In December of 2018, I had the privilege of accompanying a group of girls to the US for the CASE Senior Space School. While my group was composed of girls from Sydney, a small group of Canberra students, including two from Merici, were in another group along with the Queenslanders.
Our two weeks were spent in Houston, Texas, with a mixture of educational activities and challenges, space-related experiences, and a number of dynamic and interesting speakers and guests.
The students constructed astronaut gloves, heat shields, rock-collecting robots, Mars habitat designs and model rockets, and threw themselves into the challenges with great enthusiasm.
They also took part in ChallengeX: a design challenge in which groups had to put together a proposal for a space tourism venture on the moon. The best of these – from a supergroup of nearly 200 students – presented to a much larger audience and were judged by special guests from NASA. Through sheer hard work and plenty of imagination and technical knowledge our two Yr 10 Merici girls and engineering students – Annalise Lennon and Sarah Carstens – drove the group that won the overall ChallengeX trophy.
The groups also had numerous opportunities to visit and explore NASA and other space-related facilities, including the Neutral Buoyancy Lab, Mission Control, Building 9 (the Space Vehicle Mockup Facility) and the Ad Astra rocket lab, where we saw their prototype plasma engine in its giant vacuum testing facility.
Overall, it was an exciting and inspiring experience – for me as well as the students – and I’ll be implementing a number of ideas in our own Year 9 and 10 Engineering elective here at Merici.
I’d like to express my appreciation to the Australasian Girls’ Schools Alliance and Merici for covering much of the cost of my trip.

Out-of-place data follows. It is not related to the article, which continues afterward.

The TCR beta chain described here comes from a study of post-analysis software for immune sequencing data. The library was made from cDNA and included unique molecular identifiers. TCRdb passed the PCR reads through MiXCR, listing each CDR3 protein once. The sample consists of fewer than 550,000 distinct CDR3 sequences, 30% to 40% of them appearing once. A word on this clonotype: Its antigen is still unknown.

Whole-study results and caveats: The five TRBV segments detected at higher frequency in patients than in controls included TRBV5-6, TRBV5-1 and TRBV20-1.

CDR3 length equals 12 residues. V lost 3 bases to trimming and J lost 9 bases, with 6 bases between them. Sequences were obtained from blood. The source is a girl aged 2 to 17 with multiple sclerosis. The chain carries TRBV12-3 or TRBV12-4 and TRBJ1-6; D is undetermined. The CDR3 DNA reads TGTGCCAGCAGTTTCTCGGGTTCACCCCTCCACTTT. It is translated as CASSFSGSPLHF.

Dr Kathryn White, Science and Engineering teacher.
Arriving at the Johnson Space Centre in Huntsville, Alabama, at 12am local time, a group of tired but excited girls from Merici, St Clare’s and Girls Grammar jumped off the bus and dragged our bags through the rain into the hall. We had been travelling for over 15 hours and after a lengthy check-in process and figuring out which rooms we were in, we eventually got to sleep at around 2 in the morning. When the other groups of girls from Australia heard about this the next morning, we received lots of sympathy, but we just joked that we were looking forward to spending our first night at the Space Centre after the activities that day. We had been waiting several months for this, and finally, CASE space school had begun.
Going into Space Camp, we all had itineraries and knew what we were going to be doing, but nothing prepared us for the experiences we had and the memories we were able to make. Our first week was participating in Space Camp at the Johnson Space Centre, and we spent the week going on simulators such as the 1/6th gravity chair, the cross trainer and the space shuttle missions, as well as learning all about the American space programs while sitting under a Saturn V rocket that took humans to the moon. Every meal, we could look outside the window and see the first space shuttle ever made, and each night was a different activity where we combined with the other groups. We met so many new people from all throughout Australia who shared our interests, and participated in so many activities that we would never have imagined.
Our first week was one of the most amazing experiences we had ever had, but the second week was extraordinary in its own way. After a week of Space School, we travelled to Houston, Texas, where we were moving on to more STEM (science, technology, engineering, maths) related activities. We toured around museums and experienced a multitude of funny and interesting guides, as well as learning more about how the space shuttle was tested and how to extract DNA from wheat. We participated in a shark dissection, said y’all at least once, and discovered that a 1-hour talk can actually be interesting with the right presenter.
Graduation was almost a sad occasion, as we were at the end of our trip, but everyone had collected so many memories and photos (and contact details), and we were ready to see our families again. CASE Space School was one of the best experiences we had ever had, and we arrived home with many stories and inside jokes between us. We may have only been in America for two weeks, but the trip is something that will hopefully stay with us for years to come.
Ashley and Stephanie Frater, Merici College students